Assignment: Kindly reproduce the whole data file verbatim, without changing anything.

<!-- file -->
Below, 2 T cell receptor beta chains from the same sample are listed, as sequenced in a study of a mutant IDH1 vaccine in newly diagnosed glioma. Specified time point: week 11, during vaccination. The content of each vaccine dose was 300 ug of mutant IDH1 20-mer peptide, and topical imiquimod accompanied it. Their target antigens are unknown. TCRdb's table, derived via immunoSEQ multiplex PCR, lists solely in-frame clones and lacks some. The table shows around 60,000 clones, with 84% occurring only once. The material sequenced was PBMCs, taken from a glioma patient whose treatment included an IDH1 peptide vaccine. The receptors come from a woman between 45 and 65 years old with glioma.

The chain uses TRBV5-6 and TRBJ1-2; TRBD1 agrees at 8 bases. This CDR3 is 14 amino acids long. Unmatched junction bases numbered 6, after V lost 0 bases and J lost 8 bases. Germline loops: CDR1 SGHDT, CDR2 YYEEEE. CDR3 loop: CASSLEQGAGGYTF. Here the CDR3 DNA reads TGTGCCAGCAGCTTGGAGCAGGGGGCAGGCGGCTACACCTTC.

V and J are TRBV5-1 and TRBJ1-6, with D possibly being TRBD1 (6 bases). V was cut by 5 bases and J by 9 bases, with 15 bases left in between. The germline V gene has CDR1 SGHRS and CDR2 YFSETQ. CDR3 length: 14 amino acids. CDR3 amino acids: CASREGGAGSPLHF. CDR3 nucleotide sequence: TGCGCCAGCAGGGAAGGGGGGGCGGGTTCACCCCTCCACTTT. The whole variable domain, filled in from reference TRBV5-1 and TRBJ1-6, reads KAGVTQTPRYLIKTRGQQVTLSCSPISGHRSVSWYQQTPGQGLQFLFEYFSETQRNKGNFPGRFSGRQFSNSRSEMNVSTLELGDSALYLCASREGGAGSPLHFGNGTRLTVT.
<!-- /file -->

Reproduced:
Below, 2 T cell receptor beta chains from the same sample are listed, as sequenced in a study of a mutant IDH1 vaccine in newly diagnosed glioma. Specified time point: week 11, during vaccination. The content of each vaccine dose was 300 ug of mutant IDH1 20-mer peptide, and topical imiquimod accompanied it. Their target antigens are unknown. TCRdb's table, derived via immunoSEQ multiplex PCR, lists solely in-frame clones and lacks some. The table shows around 60,000 clones, with 84% occurring only once. The material sequenced was PBMCs, taken from a glioma patient whose treatment included an IDH1 peptide vaccine. The receptors come from a woman between 45 and 65 years old with glioma.

The chain uses TRBV5-6 and TRBJ1-2; TRBD1 agrees at 8 bases. This CDR3 is 14 amino acids long. Unmatched junction bases numbered 6, after V lost 0 bases and J lost 8 bases. Germline loops: CDR1 SGHDT, CDR2 YYEEEE. CDR3 loop: CASSLEQGAGGYTF. Here the CDR3 DNA reads TGTGCCAGCAGCTTGGAGCAGGGGGCAGGCGGCTACACCTTC.

V and J are TRBV5-1 and TRBJ1-6, with D possibly being TRBD1 (6 bases). V was cut by 5 bases and J by 9 bases, with 15 bases left in between. The germline V gene has CDR1 SGHRS and CDR2 YFSETQ. CDR3 length: 14 amino acids. CDR3 amino acids: CASREGGAGSPLHF. CDR3 nucleotide sequence: TGCGCCAGCAGGGAAGGGGGGGCGGGTTCACCCCTCCACTTT. The whole variable domain, filled in from reference TRBV5-1 and TRBJ1-6, reads KAGVTQTPRYLIKTRGQQVTLSCSPISGHRSVSWYQQTPGQGLQFLFEYFSETQRNKGNFPGRFSGRQFSNSRSEMNVSTLELGDSALYLCASREGGAGSPLHFGNGTRLTVT.